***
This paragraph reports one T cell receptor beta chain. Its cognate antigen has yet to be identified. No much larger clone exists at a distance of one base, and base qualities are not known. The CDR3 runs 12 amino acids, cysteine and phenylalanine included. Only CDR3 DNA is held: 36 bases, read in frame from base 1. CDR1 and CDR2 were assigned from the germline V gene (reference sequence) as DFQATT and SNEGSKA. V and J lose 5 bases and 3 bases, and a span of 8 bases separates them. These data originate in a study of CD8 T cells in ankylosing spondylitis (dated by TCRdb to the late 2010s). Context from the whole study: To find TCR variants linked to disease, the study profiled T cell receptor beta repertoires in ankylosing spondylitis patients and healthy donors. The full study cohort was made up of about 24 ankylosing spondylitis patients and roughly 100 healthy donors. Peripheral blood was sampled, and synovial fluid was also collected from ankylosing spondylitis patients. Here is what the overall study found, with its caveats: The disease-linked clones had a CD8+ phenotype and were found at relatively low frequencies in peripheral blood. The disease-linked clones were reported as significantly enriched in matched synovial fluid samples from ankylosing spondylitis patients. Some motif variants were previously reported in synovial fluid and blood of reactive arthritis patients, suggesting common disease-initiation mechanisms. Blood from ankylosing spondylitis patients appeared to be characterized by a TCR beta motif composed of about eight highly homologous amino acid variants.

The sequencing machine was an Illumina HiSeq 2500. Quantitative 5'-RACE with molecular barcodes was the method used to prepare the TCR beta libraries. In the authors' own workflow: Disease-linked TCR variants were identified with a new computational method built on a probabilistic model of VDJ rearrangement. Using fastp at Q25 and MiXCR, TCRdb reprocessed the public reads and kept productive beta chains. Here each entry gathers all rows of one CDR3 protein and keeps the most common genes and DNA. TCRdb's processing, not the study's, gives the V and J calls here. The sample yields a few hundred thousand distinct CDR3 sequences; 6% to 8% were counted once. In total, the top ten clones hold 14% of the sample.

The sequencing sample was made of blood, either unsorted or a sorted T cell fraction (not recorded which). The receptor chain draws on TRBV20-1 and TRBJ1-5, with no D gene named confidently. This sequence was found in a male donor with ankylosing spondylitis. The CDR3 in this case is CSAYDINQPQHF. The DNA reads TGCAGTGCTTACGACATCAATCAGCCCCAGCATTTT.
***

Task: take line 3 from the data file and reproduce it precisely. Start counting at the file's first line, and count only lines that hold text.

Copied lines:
The sequencing sample was made of blood, either unsorted or a sorted T cell fraction (not recorded which). The receptor chain draws on TRBV20-1 and TRBJ1-5, with no D gene named confidently. This sequence was found in a male donor with ankylosing spondylitis. The CDR3 in this case is CSAYDINQPQHF. The DNA reads TGCAGTGCTTACGACATCAATCAGCCCCAGCATTTT.